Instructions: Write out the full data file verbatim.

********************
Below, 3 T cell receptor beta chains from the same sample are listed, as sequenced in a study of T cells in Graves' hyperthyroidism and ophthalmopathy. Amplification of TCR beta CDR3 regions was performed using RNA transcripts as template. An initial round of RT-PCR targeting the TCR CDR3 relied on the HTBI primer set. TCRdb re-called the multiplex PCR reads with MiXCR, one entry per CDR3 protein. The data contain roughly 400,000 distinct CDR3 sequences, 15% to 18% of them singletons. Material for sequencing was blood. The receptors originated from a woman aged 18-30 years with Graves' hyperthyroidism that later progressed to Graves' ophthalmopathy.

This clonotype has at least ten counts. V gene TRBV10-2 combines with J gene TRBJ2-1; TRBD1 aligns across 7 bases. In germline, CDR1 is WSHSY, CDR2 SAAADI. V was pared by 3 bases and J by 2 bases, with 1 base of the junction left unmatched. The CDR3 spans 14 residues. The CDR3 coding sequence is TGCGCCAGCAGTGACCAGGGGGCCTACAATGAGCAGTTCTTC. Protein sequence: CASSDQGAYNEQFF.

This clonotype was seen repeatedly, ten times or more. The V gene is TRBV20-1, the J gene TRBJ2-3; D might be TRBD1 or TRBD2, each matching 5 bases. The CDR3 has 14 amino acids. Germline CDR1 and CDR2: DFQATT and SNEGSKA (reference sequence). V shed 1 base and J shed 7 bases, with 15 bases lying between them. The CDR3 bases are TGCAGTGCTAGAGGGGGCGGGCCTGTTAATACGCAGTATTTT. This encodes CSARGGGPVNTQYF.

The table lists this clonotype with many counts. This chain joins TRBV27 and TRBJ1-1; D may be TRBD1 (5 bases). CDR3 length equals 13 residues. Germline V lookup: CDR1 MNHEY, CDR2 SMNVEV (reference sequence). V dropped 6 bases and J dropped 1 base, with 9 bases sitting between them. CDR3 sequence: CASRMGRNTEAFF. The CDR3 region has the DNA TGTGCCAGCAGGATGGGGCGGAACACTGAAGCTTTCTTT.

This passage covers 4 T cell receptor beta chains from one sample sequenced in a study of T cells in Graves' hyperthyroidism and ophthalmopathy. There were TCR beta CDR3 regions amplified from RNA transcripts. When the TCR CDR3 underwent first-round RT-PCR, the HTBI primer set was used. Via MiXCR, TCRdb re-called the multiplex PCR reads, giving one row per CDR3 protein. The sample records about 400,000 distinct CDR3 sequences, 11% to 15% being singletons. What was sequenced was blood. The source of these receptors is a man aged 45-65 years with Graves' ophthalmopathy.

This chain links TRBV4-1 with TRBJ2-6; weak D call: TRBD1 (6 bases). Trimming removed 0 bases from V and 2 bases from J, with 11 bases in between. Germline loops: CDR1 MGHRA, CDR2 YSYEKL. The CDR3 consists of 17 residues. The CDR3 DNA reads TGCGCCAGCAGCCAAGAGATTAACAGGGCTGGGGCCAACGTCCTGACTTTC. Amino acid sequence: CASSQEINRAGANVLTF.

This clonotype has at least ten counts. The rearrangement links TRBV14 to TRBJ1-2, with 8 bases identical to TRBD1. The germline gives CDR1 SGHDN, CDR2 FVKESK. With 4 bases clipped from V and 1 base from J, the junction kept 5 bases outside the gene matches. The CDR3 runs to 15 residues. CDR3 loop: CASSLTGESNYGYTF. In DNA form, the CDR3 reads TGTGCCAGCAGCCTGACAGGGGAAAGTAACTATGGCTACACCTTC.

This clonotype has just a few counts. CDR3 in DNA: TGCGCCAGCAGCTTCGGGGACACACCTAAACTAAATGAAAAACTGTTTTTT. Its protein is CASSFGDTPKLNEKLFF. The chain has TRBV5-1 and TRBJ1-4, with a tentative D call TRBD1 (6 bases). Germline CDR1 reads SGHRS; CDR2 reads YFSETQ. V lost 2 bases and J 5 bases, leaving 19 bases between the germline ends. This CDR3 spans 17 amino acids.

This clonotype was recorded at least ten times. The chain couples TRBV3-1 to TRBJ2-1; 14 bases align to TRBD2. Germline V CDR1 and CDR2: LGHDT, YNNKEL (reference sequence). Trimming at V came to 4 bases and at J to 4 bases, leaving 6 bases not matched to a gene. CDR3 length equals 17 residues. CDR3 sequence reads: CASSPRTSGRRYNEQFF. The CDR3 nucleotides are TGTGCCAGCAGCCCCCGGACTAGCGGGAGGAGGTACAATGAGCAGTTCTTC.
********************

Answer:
Below, 3 T cell receptor beta chains from the same sample are listed, as sequenced in a study of T cells in Graves' hyperthyroidism and ophthalmopathy. Amplification of TCR beta CDR3 regions was performed using RNA transcripts as template. An initial round of RT-PCR targeting the TCR CDR3 relied on the HTBI primer set. TCRdb re-called the multiplex PCR reads with MiXCR, one entry per CDR3 protein. The data contain roughly 400,000 distinct CDR3 sequences, 15% to 18% of them singletons. Material for sequencing was blood. The receptors originated from a woman aged 18-30 years with Graves' hyperthyroidism that later progressed to Graves' ophthalmopathy.

This clonotype has at least ten counts. V gene TRBV10-2 combines with J gene TRBJ2-1; TRBD1 aligns across 7 bases. In germline, CDR1 is WSHSY, CDR2 SAAADI. V was pared by 3 bases and J by 2 bases, with 1 base of the junction left unmatched. The CDR3 spans 14 residues. The CDR3 coding sequence is TGCGCCAGCAGTGACCAGGGGGCCTACAATGAGCAGTTCTTC. Protein sequence: CASSDQGAYNEQFF.

This clonotype was seen repeatedly, ten times or more. The V gene is TRBV20-1, the J gene TRBJ2-3; D might be TRBD1 or TRBD2, each matching 5 bases. The CDR3 has 14 amino acids. Germline CDR1 and CDR2: DFQATT and SNEGSKA (reference sequence). V shed 1 base and J shed 7 bases, with 15 bases lying between them. The CDR3 bases are TGCAGTGCTAGAGGGGGCGGGCCTGTTAATACGCAGTATTTT. This encodes CSARGGGPVNTQYF.

The table lists this clonotype with many counts. This chain joins TRBV27 and TRBJ1-1; D may be TRBD1 (5 bases). CDR3 length equals 13 residues. Germline V lookup: CDR1 MNHEY, CDR2 SMNVEV (reference sequence). V dropped 6 bases and J dropped 1 base, with 9 bases sitting between them. CDR3 sequence: CASRMGRNTEAFF. The CDR3 region has the DNA TGTGCCAGCAGGATGGGGCGGAACACTGAAGCTTTCTTT.

This passage covers 4 T cell receptor beta chains from one sample sequenced in a study of T cells in Graves' hyperthyroidism and ophthalmopathy. There were TCR beta CDR3 regions amplified from RNA transcripts. When the TCR CDR3 underwent first-round RT-PCR, the HTBI primer set was used. Via MiXCR, TCRdb re-called the multiplex PCR reads, giving one row per CDR3 protein. The sample records about 400,000 distinct CDR3 sequences, 11% to 15% being singletons. What was sequenced was blood. The source of these receptors is a man aged 45-65 years with Graves' ophthalmopathy.

This chain links TRBV4-1 with TRBJ2-6; weak D call: TRBD1 (6 bases). Trimming removed 0 bases from V and 2 bases from J, with 11 bases in between. Germline loops: CDR1 MGHRA, CDR2 YSYEKL. The CDR3 consists of 17 residues. The CDR3 DNA reads TGCGCCAGCAGCCAAGAGATTAACAGGGCTGGGGCCAACGTCCTGACTTTC. Amino acid sequence: CASSQEINRAGANVLTF.

This clonotype has at least ten counts. The rearrangement links TRBV14 to TRBJ1-2, with 8 bases identical to TRBD1. The germline gives CDR1 SGHDN, CDR2 FVKESK. With 4 bases clipped from V and 1 base from J, the junction kept 5 bases outside the gene matches. The CDR3 runs to 15 residues. CDR3 loop: CASSLTGESNYGYTF. In DNA form, the CDR3 reads TGTGCCAGCAGCCTGACAGGGGAAAGTAACTATGGCTACACCTTC.

This clonotype has just a few counts. CDR3 in DNA: TGCGCCAGCAGCTTCGGGGACACACCTAAACTAAATGAAAAACTGTTTTTT. Its protein is CASSFGDTPKLNEKLFF. The chain has TRBV5-1 and TRBJ1-4, with a tentative D call TRBD1 (6 bases). Germline CDR1 reads SGHRS; CDR2 reads YFSETQ. V lost 2 bases and J 5 bases, leaving 19 bases between the germline ends. This CDR3 spans 17 amino acids.

This clonotype was recorded at least ten times. The chain couples TRBV3-1 to TRBJ2-1; 14 bases align to TRBD2. Germline V CDR1 and CDR2: LGHDT, YNNKEL (reference sequence). Trimming at V came to 4 bases and at J to 4 bases, leaving 6 bases not matched to a gene. CDR3 length equals 17 residues. CDR3 sequence reads: CASSPRTSGRRYNEQFF. The CDR3 nucleotides are TGTGCCAGCAGCCCCCGGACTAGCGGGAGGAGGTACAATGAGCAGTTCTTC.